Protesters gathered Tuesday outside the Missouri Capitol in Jefferson City to demand that the state reopen to business after weeks of government-imposed social distancing aimed at slowing the spread of the coronavirus.
The protest is among several that have been held around the U.S. over the past week. In Jefferson City, many of the several hundred protesters waved the American flag and chanted “USA! USA!” Some held signs. One read, “Enough is enough.” A sign on a car window stated, “I prefer dangerous liberty over peaceful slavery!”
The protest came on the same day that 16 new deaths from the coronavirus were reported in Missouri, bringing the total to 215, according to Johns Hopkins University’s Center for Systems Science and Engineering. The number of cases rose by 156 to 5,963.
Some of the protesters in Jefferson City wore protection on their faces, but many did not. Several also stood near each other, ignoring recommendations that people remain at least 6 feet apart. Some young children were present.
Republican Gov. Mike Parson last week extended the statewide stay-at-home order to May 3, but said that starting May 4, some businesses will be allowed to reopen, with some restrictions such as limits on the number of people allowed inside. But Democratic leaders in Kansas City, Jackson County, St. Louis and St. Louis County all extended stay-at-home orders until at least mid-May.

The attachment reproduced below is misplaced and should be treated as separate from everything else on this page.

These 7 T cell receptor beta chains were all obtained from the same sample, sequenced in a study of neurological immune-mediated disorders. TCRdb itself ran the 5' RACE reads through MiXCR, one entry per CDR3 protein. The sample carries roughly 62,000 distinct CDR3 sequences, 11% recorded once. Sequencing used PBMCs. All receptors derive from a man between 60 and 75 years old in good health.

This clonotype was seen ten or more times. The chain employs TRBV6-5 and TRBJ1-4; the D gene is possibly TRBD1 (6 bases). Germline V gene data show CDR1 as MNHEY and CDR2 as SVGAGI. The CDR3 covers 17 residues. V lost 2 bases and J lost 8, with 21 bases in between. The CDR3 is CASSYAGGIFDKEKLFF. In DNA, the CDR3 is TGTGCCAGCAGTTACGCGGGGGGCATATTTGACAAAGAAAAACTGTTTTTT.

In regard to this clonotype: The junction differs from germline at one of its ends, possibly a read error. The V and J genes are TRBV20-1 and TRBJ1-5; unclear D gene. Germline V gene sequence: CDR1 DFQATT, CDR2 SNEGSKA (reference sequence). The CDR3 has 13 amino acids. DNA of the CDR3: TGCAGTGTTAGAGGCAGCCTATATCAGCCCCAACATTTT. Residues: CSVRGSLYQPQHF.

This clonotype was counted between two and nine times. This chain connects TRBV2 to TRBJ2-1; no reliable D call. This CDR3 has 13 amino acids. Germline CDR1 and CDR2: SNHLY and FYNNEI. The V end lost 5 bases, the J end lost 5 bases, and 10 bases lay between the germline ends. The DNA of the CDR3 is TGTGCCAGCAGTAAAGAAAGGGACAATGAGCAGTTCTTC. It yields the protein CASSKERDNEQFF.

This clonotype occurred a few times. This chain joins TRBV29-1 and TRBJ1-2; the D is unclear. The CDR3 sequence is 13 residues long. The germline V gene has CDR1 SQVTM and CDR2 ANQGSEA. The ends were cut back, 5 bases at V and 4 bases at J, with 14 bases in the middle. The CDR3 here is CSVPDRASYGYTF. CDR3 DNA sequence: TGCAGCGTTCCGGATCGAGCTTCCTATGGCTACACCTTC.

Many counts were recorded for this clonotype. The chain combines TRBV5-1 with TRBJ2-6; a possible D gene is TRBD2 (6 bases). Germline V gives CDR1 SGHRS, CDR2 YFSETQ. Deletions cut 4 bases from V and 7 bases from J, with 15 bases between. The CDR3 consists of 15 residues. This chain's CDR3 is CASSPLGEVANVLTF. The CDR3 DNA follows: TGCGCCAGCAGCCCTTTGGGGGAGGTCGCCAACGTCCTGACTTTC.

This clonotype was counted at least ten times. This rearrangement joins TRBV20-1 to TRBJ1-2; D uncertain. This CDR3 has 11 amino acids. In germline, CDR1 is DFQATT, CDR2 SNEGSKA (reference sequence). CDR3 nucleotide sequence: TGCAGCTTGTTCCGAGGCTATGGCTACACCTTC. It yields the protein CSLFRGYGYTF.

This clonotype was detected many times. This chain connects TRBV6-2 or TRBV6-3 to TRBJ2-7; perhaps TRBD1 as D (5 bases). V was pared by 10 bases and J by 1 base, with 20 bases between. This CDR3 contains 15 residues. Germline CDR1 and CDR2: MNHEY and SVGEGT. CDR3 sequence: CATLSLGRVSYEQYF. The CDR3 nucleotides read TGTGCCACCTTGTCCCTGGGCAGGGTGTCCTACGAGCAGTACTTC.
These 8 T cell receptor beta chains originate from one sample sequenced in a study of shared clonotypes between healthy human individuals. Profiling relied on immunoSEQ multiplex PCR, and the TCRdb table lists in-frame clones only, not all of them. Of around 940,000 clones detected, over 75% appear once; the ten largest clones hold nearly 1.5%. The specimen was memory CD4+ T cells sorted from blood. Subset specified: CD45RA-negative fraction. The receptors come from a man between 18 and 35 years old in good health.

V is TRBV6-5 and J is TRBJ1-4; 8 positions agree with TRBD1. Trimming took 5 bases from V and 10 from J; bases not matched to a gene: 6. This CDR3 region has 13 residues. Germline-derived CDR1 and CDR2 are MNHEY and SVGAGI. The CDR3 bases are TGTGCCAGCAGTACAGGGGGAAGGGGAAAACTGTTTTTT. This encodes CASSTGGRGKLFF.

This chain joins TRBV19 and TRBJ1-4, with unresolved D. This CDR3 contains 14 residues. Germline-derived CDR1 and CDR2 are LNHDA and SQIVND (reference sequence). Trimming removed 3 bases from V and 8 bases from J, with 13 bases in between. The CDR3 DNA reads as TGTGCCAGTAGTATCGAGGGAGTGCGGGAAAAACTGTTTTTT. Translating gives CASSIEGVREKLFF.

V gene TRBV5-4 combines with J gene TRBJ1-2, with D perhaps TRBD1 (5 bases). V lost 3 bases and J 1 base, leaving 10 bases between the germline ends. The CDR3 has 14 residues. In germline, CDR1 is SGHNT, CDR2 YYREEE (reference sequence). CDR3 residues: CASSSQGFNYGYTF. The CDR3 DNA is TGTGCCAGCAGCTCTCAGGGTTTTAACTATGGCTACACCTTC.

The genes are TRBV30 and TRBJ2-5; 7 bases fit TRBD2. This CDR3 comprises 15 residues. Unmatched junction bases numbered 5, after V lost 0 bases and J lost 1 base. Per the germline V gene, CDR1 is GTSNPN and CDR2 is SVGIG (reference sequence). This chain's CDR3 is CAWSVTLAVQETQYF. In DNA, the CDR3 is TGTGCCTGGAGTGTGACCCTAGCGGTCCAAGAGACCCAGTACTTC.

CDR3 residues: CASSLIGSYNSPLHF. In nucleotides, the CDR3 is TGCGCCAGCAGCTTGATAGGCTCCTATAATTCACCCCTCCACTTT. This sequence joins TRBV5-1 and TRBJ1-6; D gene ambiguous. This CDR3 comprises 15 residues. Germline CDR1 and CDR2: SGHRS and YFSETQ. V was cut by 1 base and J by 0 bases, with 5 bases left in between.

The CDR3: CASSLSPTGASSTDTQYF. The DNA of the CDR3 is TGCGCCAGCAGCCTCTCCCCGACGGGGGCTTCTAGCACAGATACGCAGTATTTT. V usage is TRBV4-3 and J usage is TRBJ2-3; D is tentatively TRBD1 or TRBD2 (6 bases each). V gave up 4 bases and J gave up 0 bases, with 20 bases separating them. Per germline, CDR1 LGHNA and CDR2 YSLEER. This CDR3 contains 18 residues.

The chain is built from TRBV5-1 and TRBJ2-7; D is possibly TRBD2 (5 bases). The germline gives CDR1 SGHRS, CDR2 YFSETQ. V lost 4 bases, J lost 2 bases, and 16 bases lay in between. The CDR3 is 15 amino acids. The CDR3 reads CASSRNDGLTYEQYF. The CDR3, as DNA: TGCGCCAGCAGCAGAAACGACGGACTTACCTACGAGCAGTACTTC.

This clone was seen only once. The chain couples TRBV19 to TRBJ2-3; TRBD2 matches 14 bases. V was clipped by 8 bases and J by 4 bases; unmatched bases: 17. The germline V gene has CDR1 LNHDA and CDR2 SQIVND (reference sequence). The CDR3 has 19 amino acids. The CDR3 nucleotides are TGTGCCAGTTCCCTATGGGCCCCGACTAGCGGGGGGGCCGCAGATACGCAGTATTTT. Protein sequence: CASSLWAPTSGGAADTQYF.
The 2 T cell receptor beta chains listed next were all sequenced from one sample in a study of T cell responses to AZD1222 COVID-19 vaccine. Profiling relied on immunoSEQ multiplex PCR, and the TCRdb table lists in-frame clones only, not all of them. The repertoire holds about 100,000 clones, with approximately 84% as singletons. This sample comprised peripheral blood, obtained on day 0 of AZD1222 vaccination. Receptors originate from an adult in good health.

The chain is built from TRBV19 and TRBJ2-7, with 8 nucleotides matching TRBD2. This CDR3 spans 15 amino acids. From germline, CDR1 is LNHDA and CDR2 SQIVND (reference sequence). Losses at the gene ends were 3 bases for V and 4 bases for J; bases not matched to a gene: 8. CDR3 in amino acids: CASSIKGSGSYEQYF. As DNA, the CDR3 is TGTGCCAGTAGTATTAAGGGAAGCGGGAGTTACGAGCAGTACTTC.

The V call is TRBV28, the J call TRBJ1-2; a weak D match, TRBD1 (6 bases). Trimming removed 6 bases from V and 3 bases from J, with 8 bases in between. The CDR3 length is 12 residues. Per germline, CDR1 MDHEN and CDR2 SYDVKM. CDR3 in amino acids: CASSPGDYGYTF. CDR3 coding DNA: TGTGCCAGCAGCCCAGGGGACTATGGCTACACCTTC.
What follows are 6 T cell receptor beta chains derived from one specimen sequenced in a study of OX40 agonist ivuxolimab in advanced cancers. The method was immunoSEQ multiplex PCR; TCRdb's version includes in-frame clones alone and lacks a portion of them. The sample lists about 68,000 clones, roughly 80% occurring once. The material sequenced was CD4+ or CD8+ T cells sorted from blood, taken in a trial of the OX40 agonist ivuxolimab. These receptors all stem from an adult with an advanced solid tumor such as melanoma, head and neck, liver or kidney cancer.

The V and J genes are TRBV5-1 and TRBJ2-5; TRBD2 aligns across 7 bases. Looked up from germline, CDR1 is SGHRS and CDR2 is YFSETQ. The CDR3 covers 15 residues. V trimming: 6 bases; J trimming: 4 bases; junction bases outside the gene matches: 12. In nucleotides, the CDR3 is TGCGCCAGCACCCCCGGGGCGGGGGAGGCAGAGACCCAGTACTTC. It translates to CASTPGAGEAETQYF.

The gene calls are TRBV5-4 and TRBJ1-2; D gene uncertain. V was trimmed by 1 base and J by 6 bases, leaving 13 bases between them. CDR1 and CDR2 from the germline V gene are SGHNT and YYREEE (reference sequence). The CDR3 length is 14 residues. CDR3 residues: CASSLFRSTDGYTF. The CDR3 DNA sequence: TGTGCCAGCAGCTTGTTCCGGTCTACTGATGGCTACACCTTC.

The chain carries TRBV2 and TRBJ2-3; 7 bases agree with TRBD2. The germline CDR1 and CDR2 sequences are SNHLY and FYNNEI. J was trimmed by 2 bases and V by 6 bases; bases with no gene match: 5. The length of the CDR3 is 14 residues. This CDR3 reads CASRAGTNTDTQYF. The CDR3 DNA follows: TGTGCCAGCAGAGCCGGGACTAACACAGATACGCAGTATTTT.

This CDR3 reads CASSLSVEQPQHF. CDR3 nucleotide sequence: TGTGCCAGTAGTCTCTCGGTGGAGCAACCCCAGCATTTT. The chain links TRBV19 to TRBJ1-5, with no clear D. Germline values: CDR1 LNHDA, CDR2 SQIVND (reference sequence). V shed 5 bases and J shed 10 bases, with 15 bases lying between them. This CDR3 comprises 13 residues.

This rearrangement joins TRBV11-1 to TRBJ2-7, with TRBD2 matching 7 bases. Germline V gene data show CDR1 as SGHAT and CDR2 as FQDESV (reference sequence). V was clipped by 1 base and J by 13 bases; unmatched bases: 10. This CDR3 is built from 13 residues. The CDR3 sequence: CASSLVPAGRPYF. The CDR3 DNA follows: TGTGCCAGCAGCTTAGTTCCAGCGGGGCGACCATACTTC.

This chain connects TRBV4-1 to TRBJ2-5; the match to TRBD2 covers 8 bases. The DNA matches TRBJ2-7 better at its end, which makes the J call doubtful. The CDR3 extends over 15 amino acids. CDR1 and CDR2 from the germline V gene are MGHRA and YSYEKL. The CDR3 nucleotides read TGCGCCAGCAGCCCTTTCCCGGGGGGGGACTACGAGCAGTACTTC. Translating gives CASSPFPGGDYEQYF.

For most people, the new coronavirus causes mild or moderate symptoms, such as fever and cough that clear up in two to three weeks. For some, especially older adults and people with existing health problems, it can cause more severe illness, including pneumonia, and death.
Among the latest deaths are 10 more people in the city of St. Louis. Nine of the victims were black residents, continuing an alarming trend that is being seen in many places across the U.S.
Thirty-two of the 40 people in St. Louis who have died from COVID-19, the virus caused by the coronavirus, were black. The city’s population is about evenly split between blacks and whites.
Jackson County will provide temporary emergency housing for homeless people who have tested positive for the coronavirus, the county’s Democratic executive, Frank White Jr., announced. The agreement with the Greater Kansas City Coalition to End Homelessness provides housing at the Salvation Army Kansas City Three Trails Camp for up to 12 weeks. County lawmakers approved $450,000 for the program on Monday.
“This emergency housing will help us slow the spread of COVID-19, while also providing some of our most vulnerable population a safe place to recover,” White said in a statement.
Hospitalizations for the coronavirus are on the rise in the St. Louis area. The St. Louis Post-Dispatch reported that hospitalizations at the region’s major hospital systems were up 60% from the beginning of April, reaching 757 on Monday. That total includes 196 patients in intensive care units and 142 on ventilators.
Projections show peak hospitalizations in the St. Louis area will occur around Saturday, said Dr. Alex Garza, head of the St. Louis Regional Pandemic Task Force.